Dr Joanna Doona
Assistant Professor at the Department of Communication and Media at Lund University.
Section 6: Popular culture and public critique
- On campaigns and political trash talk
- It’s all about my “team”: what we can learn about politics from sport
- Kelly Loeffler uses battle with the WNBA as springboard into Georgia Senate runoff
- Made for the fight, WNBA players used their platform for anti-racism activism in 2020
- Do National Basketball Association (NBA) teams really support Black Lives Matter?
- The presidential debates: the media frames it all wrong
- Live… from California, it’s Kamala Harris
- Meme war is merely the continuation of politics by other means
- Satire failed to pack a punch in the 2020 election
- Election memes 2020, or, how to be funny when nothing is fun
At the World Economic Forum in early 2020, President Trump was asked about teenage activist Greta Thunberg. Should politicians listen to her more, recognize and act on climate change? His reply? She needed to work on her “anger management.” And: “How old is she now?” He then commented on her cover of Time Magazine (“she beat me out”) and said she should focus on countries that pollute more than the U.S. does.
This was typical of Trump – he’d tweeted about her anger before – but really, it’s typical of the adult world responding to young people’s political engagement. Other contemporary youth-dominated movements like March for Our Lives or Black Lives Matter are similarly dismissed. Paradoxically enough, responses can be quite childish. Thunberg is too angry, young, and popular, not to mention the whataboutism. And while most activists understand that antagonism is part of the political game, it’s relevant for those of us interested in how people in general become politically engaged. What does such dismissiveness or even ridicule mean for the development and motivation of young citizens?
Young people become targets of our hopes for the future, yet are often considered silly, cynical, apathetic or conversely, overly emotional or annoyingly idealistic. But citizenship norms shift. While modern era citizen ideals echo those of the good student, who does as they were told, keeps quiet and trusts in authority and “the system,” these ideals are increasingly questioned: were citizens ever really that well behaved, and is that what we really want?
Whether it be the issues or ways they engage, young citizenship is studied persistently, prodded and policed at times, in different fields of research. The threat of losing young people to political apathy seems to co-exist with an essentialist dismissiveness based on their supposed naïveté or inexperience. When we lament how they engage – through citizen journalism, political entertainment, social media, or slacktivism, movement and identity politics – we might need to focus more on understanding why these might be preferred, and why we are so instinctively skeptical.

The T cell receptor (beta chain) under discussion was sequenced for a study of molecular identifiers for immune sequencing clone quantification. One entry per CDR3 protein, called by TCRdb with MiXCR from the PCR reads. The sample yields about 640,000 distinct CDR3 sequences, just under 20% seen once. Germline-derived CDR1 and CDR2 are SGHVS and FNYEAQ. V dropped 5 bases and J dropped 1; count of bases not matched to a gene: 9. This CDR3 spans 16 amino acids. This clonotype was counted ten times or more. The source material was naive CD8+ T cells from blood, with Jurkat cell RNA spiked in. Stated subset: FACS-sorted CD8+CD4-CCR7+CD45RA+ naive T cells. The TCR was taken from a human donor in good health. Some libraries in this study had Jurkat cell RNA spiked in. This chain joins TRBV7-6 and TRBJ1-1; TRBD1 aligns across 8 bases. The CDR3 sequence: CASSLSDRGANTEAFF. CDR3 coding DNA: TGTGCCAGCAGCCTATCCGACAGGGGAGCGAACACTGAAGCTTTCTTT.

And in this process, factor in that age links to generational privilege and election politics. Born 1996 or later, “Generation Z” is more diverse and educated than previous generations. In the short-run, however, they’re especially hit by pandemic unemployment and uncertainty. According to the Pew Research Center, July marked a shift: more than half of 18-29-year-olds now live with their parents, surpassing Great Depression levels. In the longer run another important marker of adulthood, becoming financially independent, is shifting globally. Pew notes that in the U.S., the rate of financially independent 22-year-olds has dropped from 32 percent in 1980, to 24 in 2018. Such factors potentially influence young people’s political efficacy – their belief in “the system” and themselves.
In March, 70 percent of Gen Z said government “should do more to solve problems.” Often, the issues concerning Gen Z and Millennials aren’t addressed in campaigns – further explaining their engagement in media and movements that do. My work on young adult satire engagement exposes an uneasy citizen negotiating between political criticism and idealism, performance anxiety and self-ascribed naïveté and cynicism. As Nina Eliasoph wrote in 1998, political or economic disenfranchisement can encourage “cynical chic solidarity,” where individuals distance themselves from politics to protect integrity. It signals “that they have not been fooled into wasting their time on something they cannot influence and cannot be held responsible for whatever happens.” Protecting integrity through various kinds of impression management is increasingly important in (and at) an age where identity is everything, and large parts of what we do or say is archived and searchable online.
Contemporary expressions of young adult engagement can be understood as symptomatic of the state of political efficacy. For instance, the use of irony and trolling in memes and satire can provide pleasure, protect integrity and efficacy, while processing opinions, trust, and criticism. During the 2020 marathon vote count, memes referencing topics like Trump’s “STOP THE COUNT!” tweet, the role of the media, or the election’s worldwide attention flooded online spaces.
There is reason to believe we sometimes lack the ability to separate young people’s lacking efficacy and criticism from cynicism or apathy. The ancient Greek distinction between cynics (fatalistic, disengaged) and kynics (subversive, critically engaged) is helpful in understanding young engagement. As we keep forgetting, young people are growing up in a world we created. When adults dismiss or ridicule their actual engagement, and simultaneously ignore the context they find themselves in, it’s not exactly encouraging.
This might be though: two days after the election, Greta Thunberg satirically engaged Trump on Twitter. Mirroring his recurring anger management comment, she retweeted his “STOP THE COUNT!” adding: “So ridiculous. Donald must work on his Anger Management problem (…) Chill Donald, Chill!”